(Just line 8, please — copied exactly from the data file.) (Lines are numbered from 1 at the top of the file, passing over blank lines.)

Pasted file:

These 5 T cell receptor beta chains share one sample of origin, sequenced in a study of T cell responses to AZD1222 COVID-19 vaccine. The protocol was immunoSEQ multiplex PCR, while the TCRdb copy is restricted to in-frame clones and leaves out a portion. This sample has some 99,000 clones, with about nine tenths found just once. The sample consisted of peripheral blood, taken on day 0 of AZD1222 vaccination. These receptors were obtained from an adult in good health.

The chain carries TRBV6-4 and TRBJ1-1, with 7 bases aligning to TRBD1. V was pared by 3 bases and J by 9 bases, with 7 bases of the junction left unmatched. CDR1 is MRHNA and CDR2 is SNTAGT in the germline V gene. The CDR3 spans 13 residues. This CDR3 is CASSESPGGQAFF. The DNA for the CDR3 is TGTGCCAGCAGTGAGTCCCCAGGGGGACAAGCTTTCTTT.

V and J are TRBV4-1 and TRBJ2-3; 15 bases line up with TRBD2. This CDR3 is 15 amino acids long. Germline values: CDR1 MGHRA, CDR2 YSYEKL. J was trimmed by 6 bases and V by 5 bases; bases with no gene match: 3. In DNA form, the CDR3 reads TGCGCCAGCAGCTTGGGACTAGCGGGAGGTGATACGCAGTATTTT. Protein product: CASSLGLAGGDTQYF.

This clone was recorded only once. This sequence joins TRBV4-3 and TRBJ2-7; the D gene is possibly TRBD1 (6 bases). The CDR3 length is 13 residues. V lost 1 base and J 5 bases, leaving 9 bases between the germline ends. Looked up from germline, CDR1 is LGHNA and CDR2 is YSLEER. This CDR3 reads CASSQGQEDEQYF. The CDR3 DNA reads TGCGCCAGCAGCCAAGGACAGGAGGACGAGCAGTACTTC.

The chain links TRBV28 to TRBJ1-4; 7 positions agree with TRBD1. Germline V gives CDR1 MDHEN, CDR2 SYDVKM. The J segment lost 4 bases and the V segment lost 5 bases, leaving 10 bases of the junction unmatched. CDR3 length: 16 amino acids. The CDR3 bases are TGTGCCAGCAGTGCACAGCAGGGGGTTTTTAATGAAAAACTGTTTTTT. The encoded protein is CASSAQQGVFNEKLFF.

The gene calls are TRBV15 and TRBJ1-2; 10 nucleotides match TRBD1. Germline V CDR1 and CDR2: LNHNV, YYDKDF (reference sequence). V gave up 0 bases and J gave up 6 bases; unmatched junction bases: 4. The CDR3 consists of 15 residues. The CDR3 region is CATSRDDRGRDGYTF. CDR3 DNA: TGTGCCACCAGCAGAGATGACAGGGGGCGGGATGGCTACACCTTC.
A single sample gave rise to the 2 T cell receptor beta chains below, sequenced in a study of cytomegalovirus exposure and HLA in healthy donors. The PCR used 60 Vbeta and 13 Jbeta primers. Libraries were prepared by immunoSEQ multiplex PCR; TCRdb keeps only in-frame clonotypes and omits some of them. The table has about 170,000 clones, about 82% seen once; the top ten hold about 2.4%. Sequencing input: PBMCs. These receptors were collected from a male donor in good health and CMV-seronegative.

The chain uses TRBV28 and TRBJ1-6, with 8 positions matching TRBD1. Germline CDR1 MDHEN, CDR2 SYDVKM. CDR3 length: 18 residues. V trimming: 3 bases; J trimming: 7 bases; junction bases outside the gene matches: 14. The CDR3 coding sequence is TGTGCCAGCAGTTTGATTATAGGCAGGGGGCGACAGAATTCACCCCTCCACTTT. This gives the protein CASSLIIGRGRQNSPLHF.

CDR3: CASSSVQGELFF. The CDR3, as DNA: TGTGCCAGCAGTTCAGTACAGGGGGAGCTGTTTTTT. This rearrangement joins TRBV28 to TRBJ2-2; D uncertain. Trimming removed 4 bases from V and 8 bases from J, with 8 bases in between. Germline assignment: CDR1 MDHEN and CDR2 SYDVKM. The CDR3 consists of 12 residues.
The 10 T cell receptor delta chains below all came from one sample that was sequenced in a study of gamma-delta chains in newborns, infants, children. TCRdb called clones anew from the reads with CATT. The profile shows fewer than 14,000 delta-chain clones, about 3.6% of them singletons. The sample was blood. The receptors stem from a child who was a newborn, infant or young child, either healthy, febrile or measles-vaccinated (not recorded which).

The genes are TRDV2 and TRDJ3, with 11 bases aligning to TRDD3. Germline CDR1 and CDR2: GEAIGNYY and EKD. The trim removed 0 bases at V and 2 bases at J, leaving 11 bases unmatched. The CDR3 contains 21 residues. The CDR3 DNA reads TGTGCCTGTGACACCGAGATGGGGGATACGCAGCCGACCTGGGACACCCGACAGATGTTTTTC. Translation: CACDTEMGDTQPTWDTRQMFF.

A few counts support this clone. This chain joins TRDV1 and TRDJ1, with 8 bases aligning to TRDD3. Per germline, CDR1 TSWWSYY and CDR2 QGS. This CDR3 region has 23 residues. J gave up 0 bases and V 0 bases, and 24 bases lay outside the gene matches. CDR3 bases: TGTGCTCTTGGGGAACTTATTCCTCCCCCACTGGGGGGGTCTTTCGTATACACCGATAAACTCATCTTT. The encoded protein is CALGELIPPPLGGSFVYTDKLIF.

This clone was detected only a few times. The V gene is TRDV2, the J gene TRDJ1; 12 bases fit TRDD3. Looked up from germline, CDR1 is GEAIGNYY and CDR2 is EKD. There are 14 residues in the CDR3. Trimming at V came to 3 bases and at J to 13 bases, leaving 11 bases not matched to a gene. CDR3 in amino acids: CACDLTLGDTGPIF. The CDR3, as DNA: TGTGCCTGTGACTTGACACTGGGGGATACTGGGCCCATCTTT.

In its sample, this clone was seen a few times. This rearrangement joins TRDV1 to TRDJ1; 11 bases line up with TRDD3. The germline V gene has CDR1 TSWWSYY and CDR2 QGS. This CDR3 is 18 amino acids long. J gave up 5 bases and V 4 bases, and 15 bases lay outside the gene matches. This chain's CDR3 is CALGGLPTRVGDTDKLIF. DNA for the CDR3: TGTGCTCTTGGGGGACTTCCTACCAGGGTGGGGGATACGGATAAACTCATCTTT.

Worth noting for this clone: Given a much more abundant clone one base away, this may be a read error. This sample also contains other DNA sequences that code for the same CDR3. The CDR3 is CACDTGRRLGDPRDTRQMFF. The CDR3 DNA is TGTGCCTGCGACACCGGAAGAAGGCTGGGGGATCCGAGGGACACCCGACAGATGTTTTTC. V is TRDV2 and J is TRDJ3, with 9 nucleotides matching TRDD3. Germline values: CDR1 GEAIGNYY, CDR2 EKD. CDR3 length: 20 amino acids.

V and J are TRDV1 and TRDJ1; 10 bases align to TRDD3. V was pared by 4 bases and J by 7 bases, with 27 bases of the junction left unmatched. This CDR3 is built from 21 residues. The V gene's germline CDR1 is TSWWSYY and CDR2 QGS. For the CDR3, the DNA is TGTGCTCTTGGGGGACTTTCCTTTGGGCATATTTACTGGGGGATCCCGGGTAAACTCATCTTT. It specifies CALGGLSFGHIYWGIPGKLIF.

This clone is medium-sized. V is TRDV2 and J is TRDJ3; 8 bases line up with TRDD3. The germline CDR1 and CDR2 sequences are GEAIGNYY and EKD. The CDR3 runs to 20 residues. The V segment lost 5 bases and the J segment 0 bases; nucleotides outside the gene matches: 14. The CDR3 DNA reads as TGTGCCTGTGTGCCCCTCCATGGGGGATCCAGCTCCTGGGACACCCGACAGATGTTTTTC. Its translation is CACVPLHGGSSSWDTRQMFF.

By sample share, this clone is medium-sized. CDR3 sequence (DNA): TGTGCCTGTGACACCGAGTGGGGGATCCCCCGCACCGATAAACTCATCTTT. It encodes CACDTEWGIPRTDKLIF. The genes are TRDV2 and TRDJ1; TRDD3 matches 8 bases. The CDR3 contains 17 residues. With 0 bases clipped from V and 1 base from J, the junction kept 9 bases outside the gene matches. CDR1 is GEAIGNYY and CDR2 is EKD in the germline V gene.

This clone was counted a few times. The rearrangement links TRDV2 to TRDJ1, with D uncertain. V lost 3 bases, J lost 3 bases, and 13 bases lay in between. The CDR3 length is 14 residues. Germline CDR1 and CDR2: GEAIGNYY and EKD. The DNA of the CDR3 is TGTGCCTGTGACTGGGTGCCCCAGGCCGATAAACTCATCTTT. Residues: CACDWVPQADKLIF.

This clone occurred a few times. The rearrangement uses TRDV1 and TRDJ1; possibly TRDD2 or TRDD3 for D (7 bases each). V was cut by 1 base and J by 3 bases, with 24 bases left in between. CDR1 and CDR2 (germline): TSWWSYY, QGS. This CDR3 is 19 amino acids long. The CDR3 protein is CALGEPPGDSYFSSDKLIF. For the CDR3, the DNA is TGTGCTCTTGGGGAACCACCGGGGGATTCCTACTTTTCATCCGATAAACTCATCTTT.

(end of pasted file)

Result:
The chain uses TRBV28 and TRBJ1-6, with 8 positions matching TRBD1. Germline CDR1 MDHEN, CDR2 SYDVKM. CDR3 length: 18 residues. V trimming: 3 bases; J trimming: 7 bases; junction bases outside the gene matches: 14. The CDR3 coding sequence is TGTGCCAGCAGTTTGATTATAGGCAGGGGGCGACAGAATTCACCCCTCCACTTT. This gives the protein CASSLIIGRGRQNSPLHF.